Hewlett Packard: Foreign Bribes and Search
April 10, 2014
I was disappointed with the news stories about Hewlett Packard’s recent hitch in its git-along. For example, I read “Hewlett Packard Agrees to $108 Million Fine for Foreign Bribes” and saw not one reference to information retrieval, search, and content processing technology. In my view, had HP used the Autonomy technology to process its internal information, IDOL and the Digital Reasoning Engine would have generated some outputs that pointed to anomalies like those the investigators found.
Apparently “findability” is more difficult than it appears even when the company in the spotlight owns one of the go-to search systems. I assumed that it would be trivial to run a few queries and produce documents and “big data” that would show that Hewlett Packard what was cooking in its subsidiaries or with non US deals.
Search apparently was not up to the task because allegations had to be “resolved by third parties.” Apparently it required attorneys and government folks to figure out that HP was taking some short cuts. Here’s a passage I noted:
“Hewlett-Packard subsidiaries created a slush fund for bribe payments, set up an intricate web of shell companies and bank accounts to launder money, employed two sets of books to track bribe recipients, and used anonymous email accounts and prepaid mobile telephones to arrange covert meetings to hand over bags of cash,” said Deputy Assistant Attorney General Bruce Swartz in the Justice Department statement.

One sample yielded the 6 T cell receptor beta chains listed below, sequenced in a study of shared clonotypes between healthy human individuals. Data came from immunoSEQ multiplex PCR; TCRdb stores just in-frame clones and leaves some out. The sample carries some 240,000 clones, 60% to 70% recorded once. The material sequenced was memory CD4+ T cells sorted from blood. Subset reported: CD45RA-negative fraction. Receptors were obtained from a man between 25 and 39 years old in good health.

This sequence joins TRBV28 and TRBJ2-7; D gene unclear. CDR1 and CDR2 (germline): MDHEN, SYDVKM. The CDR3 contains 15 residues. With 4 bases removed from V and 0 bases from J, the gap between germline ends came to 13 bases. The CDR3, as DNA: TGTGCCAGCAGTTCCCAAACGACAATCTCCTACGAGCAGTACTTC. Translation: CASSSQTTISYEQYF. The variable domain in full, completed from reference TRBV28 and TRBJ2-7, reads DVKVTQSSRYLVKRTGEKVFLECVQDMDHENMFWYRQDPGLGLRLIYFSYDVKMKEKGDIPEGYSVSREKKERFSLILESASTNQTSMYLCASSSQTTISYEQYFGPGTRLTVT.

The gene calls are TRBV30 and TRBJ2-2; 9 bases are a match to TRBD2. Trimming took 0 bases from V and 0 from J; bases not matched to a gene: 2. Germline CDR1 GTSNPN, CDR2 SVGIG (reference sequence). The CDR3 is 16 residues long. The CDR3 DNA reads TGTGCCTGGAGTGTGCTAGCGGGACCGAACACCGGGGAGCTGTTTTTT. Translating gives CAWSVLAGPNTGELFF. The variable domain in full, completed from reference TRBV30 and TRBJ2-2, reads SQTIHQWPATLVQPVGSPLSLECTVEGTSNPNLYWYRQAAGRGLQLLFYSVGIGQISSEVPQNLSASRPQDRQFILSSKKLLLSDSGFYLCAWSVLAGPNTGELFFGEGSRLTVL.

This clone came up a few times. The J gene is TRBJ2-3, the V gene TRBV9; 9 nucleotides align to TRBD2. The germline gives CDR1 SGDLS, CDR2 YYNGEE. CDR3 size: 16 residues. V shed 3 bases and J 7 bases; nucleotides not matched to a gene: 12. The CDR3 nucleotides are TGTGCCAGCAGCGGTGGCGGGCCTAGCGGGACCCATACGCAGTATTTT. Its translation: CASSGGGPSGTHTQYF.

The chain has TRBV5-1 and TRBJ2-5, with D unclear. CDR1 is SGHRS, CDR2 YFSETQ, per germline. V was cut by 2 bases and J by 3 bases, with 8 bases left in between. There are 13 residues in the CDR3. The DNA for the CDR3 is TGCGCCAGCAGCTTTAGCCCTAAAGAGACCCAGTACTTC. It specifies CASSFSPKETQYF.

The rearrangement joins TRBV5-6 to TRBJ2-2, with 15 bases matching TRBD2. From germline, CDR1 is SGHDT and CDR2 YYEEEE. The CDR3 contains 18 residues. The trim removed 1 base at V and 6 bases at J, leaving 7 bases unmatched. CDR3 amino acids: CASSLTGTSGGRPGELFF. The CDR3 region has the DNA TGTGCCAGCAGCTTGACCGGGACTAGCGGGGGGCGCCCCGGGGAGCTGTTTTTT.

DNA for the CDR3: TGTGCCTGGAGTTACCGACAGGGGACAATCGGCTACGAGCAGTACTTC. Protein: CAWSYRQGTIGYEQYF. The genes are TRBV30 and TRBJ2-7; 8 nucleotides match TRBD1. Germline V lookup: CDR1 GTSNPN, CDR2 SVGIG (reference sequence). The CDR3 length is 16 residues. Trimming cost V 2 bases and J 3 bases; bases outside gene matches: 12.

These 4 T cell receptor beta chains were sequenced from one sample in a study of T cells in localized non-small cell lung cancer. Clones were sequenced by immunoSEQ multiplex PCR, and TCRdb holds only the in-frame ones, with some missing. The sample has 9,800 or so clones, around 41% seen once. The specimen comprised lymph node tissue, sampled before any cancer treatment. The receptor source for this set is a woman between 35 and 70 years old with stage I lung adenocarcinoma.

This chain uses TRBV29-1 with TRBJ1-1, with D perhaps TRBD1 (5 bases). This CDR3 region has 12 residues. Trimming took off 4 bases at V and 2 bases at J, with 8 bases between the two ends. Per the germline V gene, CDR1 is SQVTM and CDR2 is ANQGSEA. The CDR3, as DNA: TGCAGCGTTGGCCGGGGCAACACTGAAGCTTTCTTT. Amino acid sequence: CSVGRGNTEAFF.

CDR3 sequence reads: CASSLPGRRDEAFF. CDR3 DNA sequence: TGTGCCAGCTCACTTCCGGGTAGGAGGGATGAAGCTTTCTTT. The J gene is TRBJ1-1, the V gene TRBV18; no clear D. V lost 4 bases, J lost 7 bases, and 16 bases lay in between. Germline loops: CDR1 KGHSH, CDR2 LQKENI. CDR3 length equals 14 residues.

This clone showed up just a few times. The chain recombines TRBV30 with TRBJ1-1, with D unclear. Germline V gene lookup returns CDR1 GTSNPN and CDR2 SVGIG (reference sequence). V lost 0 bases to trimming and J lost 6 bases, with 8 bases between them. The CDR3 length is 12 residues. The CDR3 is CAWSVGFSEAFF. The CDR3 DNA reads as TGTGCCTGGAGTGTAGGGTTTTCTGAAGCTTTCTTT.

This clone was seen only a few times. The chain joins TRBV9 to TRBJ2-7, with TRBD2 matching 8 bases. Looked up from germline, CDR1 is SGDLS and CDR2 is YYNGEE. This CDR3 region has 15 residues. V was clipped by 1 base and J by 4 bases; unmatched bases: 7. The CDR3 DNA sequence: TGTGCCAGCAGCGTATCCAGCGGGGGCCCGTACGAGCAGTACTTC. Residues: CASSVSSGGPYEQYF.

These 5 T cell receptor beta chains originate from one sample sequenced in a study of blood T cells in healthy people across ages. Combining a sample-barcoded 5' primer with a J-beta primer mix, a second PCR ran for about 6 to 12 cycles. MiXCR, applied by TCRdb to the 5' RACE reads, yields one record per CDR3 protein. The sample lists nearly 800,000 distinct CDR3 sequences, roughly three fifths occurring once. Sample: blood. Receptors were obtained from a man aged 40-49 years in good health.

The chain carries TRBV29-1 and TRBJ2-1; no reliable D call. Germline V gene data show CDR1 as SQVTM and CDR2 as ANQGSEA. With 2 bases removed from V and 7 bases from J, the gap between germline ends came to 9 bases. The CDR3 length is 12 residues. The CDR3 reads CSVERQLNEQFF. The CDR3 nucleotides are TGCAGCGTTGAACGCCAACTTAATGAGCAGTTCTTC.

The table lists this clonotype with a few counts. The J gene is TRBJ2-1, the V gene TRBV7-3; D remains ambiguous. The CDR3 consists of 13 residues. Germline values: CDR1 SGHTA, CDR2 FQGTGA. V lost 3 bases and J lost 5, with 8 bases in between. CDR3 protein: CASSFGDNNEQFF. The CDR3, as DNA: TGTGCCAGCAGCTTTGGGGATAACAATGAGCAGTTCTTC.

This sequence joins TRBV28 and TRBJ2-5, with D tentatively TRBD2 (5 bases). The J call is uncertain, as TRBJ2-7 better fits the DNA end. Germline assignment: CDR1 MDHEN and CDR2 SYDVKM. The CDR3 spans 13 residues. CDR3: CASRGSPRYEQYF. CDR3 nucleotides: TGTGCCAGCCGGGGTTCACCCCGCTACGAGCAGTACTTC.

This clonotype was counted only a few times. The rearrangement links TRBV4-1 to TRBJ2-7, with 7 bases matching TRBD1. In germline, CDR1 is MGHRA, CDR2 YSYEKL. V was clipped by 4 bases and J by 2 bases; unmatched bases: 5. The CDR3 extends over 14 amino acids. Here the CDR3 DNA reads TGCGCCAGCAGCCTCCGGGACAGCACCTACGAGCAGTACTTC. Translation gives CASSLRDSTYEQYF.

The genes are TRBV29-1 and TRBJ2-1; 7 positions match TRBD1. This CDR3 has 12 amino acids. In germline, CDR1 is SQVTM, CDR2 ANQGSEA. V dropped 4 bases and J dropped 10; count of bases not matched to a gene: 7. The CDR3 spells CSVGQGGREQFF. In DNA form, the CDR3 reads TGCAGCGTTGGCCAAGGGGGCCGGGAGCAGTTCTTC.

Business actions like those mentioned in the Silicon Beat write up make it clear that HP management may not know what is going on or may not be paying attention to existing information about company activities.
Is this an anomaly?
I can’t answer the question, but when investigators from various countries are able to find useful factoids, it raises one question:
What does HP’s much hyped information retrieval system do for company executives?
Was important management information not available to HP’s senior executives? If so, who filtered the digital content?
This $100 million fine comes on the heels of HP’s paying $57 million to settle a shareholder lawsuit about the “personal computer maker’s former management of defrauding shareholders by abandoning a business model it had long touted.” See http://reut.rs/1iUC0re
The persistent HP business model seems to be one that does not engender my confidence in the company.
I am not sure the IDOL search system is at fault. Does HP use Autonomy’s fraud detection components? Why not index content, run queries, and make decisions based on the heterogeneous types of information that Autonomy can process, usually with some effectiveness?
The jury’s still out on search at HP. Two big fines in a short period of time is unsettling to me because both are germane to the effective use of information retrieval technology.
Stephen E Arnold, April 10, 2014